Seaview Sees Few
The audience outnumbered the city council — and the Juicy Juice boxes and doughnut holes on the treats table trumped both of ‘em — at the Community Outreach forum May 31 at Seaview Elementary School.
Downtown building heights and lack of traffic enforcement downtown were the main topics raised by five residents attending the informal meeting of six councilors. Peggy Pritchard Olson was not present.
Council President Richard Marin reported draft code language for revisions of the Comprehensive Plan as it relates to downtown Edmonds will be discussed at the June 7 council meeting. He has allocated one hour to the matter, which he expects to spill over to the June 21 council agenda.
Council committee meetings are scheduled for June 14.
In response to concerns about illegally parked cars downtown, council members reported the police department is in the process of filling a part-time position dedicated to parking enforcement.
Community Outreach meetings are held on the fifth Tuesday of the months. They have no agenda, speaker time limits or recording equipment. Official business is not conducted.
Individuals and community groups interested in bringing a topic to the council’s consideration in an informal setting are encouraged to attend.
Deanna Dawson and Jeff Wilson have hinted at a likely run for a second term on the Edmonds City Council but aren’t prepared to make a declaration this early.
“This is ‘way too early. There are more important things to be worried about right now,” said Dawson, adding, “You want to be focused on the business at hand … not be distracted by campaigning.” Wilson echoed her sentiments.
A reporter’s inquiry near the close of the informal council meeting as to Dawson’s plans quickly drew a protest from Michael Plunkett, who complained the question “has nothing to do with council business.”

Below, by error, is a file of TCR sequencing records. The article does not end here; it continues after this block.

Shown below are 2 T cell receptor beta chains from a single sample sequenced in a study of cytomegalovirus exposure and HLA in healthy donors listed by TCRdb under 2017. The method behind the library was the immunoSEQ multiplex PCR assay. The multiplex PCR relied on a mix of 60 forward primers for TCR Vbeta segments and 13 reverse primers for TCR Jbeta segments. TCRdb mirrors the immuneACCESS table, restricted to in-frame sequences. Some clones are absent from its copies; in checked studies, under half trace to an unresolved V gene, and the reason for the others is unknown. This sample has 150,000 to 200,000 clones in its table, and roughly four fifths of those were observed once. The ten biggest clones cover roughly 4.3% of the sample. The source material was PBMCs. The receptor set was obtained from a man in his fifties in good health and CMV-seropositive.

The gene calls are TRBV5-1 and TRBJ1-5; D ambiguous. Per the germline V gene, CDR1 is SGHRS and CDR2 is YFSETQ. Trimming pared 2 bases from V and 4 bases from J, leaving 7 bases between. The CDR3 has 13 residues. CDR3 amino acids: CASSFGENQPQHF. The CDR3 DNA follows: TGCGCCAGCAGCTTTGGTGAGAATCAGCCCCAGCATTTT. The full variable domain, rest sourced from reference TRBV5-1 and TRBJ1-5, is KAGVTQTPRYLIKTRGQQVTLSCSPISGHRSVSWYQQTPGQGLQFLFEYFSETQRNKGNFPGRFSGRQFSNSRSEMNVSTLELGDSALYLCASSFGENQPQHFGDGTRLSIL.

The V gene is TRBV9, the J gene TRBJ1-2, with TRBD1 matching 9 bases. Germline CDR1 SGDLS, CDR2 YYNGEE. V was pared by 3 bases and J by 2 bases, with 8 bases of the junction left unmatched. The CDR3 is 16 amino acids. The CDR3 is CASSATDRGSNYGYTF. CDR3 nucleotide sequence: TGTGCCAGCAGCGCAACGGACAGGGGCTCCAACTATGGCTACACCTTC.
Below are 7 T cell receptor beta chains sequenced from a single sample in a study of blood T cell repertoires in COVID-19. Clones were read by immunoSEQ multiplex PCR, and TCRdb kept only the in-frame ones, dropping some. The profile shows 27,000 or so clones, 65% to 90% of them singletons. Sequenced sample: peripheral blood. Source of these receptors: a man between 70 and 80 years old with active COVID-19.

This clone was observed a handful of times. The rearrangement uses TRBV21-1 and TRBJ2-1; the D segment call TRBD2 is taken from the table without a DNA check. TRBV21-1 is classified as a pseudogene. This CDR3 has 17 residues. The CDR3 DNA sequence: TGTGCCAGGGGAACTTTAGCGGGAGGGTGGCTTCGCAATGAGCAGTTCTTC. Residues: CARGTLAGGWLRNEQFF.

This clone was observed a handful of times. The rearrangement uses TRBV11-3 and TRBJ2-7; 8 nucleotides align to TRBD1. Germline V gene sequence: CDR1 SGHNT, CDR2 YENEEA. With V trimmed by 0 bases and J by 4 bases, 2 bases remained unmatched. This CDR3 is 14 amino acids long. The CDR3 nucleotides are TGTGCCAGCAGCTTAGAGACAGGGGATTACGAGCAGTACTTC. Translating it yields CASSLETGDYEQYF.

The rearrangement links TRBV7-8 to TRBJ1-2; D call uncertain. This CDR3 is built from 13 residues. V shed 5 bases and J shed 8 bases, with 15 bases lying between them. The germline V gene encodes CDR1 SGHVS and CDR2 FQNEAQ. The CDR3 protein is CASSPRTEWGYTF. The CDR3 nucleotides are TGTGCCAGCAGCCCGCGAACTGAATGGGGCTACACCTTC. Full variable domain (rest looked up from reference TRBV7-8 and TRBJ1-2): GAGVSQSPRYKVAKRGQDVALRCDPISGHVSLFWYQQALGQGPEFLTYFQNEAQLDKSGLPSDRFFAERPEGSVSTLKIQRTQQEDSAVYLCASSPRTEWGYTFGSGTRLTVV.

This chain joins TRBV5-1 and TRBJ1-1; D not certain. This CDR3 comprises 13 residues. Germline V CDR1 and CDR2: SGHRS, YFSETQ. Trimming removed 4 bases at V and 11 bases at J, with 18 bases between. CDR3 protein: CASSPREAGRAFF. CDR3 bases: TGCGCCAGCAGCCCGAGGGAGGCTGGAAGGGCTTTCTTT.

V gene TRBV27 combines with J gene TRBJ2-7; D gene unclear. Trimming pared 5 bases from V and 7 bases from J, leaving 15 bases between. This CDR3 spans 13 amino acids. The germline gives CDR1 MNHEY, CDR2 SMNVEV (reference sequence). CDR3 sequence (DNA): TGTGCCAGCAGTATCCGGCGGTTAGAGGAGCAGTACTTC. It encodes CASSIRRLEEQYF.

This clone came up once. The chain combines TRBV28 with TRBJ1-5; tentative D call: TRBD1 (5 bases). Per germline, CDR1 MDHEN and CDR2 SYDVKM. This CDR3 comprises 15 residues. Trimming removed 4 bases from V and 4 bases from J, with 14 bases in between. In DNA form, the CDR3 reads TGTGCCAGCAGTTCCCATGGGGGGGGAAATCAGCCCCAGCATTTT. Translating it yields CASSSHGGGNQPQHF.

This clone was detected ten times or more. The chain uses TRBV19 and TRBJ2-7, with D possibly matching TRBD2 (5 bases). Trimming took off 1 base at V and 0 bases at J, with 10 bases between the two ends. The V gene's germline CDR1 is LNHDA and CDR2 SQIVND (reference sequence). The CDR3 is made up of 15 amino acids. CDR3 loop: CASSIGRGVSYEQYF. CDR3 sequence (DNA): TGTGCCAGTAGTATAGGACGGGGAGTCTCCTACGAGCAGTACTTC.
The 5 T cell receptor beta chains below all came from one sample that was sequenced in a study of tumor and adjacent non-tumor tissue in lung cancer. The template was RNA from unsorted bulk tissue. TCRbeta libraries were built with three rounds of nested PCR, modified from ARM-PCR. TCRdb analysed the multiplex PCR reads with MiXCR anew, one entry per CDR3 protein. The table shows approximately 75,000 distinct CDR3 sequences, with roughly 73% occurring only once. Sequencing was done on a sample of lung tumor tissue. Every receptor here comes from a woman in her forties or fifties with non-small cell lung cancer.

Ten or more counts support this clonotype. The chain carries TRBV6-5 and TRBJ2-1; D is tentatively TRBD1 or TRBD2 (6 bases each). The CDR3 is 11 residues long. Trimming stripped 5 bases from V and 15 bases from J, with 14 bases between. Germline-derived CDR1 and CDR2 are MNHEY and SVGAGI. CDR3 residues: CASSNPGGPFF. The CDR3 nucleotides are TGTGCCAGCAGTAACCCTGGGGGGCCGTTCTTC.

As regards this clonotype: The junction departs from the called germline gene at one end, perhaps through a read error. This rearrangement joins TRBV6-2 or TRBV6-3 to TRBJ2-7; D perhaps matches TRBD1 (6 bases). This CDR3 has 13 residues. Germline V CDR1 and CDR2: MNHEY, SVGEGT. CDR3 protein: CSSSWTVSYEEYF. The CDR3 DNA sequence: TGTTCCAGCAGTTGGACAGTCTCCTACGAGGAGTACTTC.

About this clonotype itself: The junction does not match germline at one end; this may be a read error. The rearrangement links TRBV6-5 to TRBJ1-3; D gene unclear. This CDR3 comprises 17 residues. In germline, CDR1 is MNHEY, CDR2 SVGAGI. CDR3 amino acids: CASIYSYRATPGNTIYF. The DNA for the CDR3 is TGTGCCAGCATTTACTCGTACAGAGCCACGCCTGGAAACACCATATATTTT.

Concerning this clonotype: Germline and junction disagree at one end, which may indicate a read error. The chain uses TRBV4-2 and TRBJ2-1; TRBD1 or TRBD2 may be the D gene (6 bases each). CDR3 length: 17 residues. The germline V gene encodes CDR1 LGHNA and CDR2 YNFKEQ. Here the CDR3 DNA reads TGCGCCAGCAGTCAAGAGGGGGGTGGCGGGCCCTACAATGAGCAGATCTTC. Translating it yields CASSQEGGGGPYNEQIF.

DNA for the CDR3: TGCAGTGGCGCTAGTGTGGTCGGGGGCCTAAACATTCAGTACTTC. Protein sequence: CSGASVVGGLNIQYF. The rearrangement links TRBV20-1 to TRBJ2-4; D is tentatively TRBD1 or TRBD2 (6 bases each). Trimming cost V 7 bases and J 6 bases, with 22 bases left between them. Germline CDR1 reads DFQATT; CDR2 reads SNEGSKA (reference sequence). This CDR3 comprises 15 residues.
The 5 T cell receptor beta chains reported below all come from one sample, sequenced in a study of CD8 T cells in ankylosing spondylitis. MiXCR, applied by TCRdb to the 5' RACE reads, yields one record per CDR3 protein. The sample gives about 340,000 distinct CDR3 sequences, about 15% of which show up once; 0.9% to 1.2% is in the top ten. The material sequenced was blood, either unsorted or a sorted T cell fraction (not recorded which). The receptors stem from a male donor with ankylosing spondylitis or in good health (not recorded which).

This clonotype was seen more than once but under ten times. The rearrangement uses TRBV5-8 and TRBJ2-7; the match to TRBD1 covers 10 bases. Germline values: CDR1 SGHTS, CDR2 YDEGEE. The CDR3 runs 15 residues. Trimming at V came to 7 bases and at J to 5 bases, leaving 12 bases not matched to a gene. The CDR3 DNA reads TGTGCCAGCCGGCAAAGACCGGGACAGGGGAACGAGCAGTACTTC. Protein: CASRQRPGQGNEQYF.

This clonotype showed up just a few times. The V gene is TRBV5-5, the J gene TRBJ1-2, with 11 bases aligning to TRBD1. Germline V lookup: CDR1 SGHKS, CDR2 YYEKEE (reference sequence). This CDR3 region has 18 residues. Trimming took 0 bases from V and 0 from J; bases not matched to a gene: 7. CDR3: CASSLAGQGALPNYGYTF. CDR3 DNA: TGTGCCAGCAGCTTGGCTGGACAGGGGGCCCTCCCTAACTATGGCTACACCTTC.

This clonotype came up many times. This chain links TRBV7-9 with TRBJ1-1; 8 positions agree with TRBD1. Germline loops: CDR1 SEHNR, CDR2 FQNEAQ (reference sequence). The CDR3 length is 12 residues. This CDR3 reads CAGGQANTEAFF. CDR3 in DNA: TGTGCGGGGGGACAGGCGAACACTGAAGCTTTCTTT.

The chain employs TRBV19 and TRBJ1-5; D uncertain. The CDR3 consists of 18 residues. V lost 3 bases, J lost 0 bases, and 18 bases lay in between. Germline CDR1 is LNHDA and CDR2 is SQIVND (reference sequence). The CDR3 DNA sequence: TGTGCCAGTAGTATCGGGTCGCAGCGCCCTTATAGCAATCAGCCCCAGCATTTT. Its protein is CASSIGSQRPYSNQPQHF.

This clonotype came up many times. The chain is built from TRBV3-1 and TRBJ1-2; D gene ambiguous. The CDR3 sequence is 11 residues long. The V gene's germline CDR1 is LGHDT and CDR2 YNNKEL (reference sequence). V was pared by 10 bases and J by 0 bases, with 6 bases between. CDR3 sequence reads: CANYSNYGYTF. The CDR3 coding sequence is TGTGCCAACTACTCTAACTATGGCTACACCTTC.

Whispered audience-member Shirley Wambolt: “But I thought she works for the city!”
Plunkett announced early on his intention to run again for a council spot and has been door belling Edmonds neighborhoods for months.
He has been on the council since 1998.
The reporter demurred and queried the pair after the session concluded.
If you think your new-car wish list is lengthy, consider the 79-page technical spec sheet the Edmonds Fire Department has for the new fire engine it plans to acquire next year.
The new engine won’t be drastically different from the one it replaces but will reflect advanced technology, have stronger components and make better use of space, said Chief Tom Tomberg. He expects bids from as least three manufacturers scattered throughout the country.
Engines are scheduled to be replaced every 15 years, which means 2006 for the local fire station. Estimated cost is $376,805 plus $33,536 tax.
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